A New York man Tuesday admitted his role in an ATM skimming scheme that targeted local residents.

Moises Morales Cano, 31, of Astoria, N.Y., pleaded guilty in federal court in Providence, R.I., to conspiracy to commit bank fraud and aggravated identity theft, according to the U.S. Attorney’s Office for Rhode Island.

The investigation revealed that skimming devices were used at ATMs in Norwalk, Ridgefield and Wilton in April 2015, according to a tweet from the U.S. attorney for Connecticut.

According to the U.S. attorney for Rhode Island, the scheme resulted in the theft of personal information skimmed from debit cards belonging to more than 1,300 individuals and the loss of more than $709,000.

Appearing before U.S. District Court Judge John J. McConnell Jr., Cano admitted to the court that between Jan. 1 and April 4, 2015, he conspired with another individual to attach skimming devices on ATMs at banks in several communities in Rhode Island and Connecticut.

Court records released by the Department of Justice indicate that 1,329 individuals had their debit cards compromised, losing $709,597.50.

An ATM skimming device is a technology that directly attaches to an ATM in order to intercept unknowing customers’ debit card information from the magnetic strip on ATM cards. The stolen information and PINs are downloaded and re-encoded onto counterfeit debit cards. The counterfeit debit cards are used to make fraudulent transactions from the accounts of unknowing victims.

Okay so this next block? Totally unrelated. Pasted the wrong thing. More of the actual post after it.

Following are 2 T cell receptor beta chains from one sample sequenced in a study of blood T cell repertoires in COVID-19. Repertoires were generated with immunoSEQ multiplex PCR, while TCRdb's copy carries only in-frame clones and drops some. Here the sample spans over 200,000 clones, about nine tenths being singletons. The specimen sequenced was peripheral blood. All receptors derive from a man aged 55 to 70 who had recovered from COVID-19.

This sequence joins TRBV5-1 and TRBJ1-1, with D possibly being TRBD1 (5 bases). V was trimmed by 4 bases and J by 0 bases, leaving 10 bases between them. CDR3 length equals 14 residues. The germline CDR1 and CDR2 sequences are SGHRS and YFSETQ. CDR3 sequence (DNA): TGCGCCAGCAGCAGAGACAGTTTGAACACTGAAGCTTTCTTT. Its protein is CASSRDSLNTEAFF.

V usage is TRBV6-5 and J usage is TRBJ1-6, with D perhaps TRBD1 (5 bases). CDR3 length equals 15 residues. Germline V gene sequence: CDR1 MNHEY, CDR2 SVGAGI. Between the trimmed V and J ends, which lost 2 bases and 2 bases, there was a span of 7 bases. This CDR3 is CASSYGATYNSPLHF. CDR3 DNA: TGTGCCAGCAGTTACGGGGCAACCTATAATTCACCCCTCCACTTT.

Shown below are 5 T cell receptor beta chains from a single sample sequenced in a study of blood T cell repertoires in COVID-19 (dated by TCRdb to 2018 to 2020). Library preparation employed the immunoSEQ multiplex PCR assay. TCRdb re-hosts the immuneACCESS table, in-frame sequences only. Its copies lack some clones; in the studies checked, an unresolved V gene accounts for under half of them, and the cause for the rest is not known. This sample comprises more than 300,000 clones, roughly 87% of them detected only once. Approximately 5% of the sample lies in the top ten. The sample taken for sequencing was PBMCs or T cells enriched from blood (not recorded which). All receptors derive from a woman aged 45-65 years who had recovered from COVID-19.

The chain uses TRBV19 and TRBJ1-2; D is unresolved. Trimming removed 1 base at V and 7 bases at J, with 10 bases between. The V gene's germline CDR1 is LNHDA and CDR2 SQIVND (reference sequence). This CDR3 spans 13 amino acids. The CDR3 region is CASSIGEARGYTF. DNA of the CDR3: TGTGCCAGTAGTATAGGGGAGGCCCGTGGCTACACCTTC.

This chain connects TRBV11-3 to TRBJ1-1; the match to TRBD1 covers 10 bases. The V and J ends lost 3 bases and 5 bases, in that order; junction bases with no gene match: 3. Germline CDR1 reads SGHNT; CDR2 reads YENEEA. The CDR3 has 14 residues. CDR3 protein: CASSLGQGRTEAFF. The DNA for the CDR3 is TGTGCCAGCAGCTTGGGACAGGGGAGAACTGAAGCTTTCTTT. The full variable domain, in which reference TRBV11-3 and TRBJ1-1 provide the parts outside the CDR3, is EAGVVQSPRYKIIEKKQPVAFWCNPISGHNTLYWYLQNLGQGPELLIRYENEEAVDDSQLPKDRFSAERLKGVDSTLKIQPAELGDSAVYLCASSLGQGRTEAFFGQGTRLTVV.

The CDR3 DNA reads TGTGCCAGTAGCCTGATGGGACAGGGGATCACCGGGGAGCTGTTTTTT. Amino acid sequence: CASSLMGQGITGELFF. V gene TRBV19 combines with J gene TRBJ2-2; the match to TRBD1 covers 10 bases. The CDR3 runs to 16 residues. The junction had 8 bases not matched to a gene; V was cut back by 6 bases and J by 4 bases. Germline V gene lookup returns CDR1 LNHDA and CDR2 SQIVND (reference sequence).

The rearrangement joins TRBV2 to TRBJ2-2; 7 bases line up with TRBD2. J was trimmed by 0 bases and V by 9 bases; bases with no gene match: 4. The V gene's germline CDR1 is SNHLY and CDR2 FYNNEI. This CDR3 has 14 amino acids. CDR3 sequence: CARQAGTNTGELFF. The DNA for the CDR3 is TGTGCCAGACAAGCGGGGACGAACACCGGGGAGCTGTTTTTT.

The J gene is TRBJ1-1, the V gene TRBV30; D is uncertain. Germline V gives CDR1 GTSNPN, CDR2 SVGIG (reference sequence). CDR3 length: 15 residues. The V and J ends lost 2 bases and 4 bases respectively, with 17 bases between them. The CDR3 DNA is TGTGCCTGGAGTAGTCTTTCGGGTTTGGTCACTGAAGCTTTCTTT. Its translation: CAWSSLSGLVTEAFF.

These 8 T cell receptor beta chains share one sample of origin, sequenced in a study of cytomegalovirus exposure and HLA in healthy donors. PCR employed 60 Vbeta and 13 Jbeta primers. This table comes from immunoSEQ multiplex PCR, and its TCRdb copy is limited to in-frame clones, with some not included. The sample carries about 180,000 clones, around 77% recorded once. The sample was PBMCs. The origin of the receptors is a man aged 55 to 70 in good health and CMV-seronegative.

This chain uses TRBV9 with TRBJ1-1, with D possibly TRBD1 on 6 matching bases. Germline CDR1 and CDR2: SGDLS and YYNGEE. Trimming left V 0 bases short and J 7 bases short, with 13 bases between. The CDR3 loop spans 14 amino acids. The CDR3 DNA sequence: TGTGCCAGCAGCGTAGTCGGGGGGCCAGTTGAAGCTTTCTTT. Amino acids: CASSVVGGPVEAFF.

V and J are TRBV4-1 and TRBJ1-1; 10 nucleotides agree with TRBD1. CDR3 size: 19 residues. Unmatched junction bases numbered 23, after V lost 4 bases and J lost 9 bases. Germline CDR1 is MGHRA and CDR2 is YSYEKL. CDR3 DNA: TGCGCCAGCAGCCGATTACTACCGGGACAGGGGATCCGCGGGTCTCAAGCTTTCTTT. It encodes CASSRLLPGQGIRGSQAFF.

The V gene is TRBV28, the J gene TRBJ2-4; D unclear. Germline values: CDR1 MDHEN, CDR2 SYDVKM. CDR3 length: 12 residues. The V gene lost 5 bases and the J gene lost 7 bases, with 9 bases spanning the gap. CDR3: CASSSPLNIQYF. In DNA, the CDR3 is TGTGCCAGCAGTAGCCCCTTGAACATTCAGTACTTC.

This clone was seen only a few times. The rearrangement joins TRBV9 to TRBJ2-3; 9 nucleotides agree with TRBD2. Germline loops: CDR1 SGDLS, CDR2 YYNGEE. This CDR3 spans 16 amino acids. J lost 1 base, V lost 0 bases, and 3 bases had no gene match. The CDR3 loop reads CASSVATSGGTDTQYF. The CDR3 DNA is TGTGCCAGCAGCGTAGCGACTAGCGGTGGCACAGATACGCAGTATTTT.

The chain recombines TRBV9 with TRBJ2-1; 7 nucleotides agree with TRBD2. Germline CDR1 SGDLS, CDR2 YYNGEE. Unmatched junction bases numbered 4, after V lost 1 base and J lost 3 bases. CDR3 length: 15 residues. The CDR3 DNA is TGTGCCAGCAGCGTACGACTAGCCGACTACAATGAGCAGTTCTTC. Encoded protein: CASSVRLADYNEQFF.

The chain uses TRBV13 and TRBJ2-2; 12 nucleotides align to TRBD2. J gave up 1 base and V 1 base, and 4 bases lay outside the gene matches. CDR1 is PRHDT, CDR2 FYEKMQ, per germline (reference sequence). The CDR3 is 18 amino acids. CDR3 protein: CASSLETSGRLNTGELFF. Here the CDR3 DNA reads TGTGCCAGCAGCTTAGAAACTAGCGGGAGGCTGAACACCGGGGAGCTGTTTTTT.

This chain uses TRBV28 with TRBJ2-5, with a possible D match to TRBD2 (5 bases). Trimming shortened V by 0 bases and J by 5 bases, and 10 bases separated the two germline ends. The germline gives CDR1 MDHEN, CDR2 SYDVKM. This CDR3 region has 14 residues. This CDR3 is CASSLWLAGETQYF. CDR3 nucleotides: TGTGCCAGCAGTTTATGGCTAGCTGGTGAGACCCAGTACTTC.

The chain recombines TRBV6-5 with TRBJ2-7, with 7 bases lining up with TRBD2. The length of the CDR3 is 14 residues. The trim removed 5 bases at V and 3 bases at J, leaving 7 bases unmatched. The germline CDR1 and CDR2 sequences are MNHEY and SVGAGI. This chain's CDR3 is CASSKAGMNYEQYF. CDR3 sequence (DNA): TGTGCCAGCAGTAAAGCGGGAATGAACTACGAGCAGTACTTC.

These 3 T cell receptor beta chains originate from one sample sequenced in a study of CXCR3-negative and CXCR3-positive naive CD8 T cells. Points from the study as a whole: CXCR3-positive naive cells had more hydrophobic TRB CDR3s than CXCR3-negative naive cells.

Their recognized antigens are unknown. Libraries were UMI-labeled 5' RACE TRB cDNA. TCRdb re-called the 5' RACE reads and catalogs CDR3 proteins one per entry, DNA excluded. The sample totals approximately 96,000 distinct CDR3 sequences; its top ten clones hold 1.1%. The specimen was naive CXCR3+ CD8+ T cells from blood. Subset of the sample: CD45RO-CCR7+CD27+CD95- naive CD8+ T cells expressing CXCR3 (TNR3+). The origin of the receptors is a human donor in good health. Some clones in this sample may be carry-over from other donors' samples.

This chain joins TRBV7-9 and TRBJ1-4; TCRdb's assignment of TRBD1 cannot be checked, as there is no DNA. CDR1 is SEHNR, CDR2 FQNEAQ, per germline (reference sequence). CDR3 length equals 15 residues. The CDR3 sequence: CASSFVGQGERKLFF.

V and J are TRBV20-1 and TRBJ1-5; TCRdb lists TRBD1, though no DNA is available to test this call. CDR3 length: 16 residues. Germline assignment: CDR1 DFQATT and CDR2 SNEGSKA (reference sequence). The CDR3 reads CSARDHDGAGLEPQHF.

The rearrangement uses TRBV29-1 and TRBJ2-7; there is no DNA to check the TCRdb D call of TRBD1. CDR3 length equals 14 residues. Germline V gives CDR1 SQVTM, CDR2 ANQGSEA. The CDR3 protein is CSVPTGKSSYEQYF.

Cano’s guilty plea was announced by United States Attorney Peter F. Neronha, Ted A. Arruda, resident agent in charge of the Providence office of the U.S. Secret Service, and Warwick police Chief Col. Stephen M. McCartney.

Cano has been detained in federal custody since his arrest in Queens, N.Y., on Sept. 9, 2015. He is scheduled to be sentenced on July 20, 2016.

The case is being prosecuted by Assistant U.S. Attorney Lee H. Vilker.

The matter was investigated by the United States Attorney’s Office, the U.S. Secret Service, and the Warwick Police Department, with the assistance of the Smithfield, East Providence, Cranston, and Johnston police departments.

Wilton police reported in June 2015 they were investigating a skimming device found at the automatic teller machine outside the Fairfield County Bank.

While police could not say with certainty that their June investigation was related to the federal investigation of Cano, they did confirm it had been turned over to federal agents, and added that this was likely “not a coincidence.”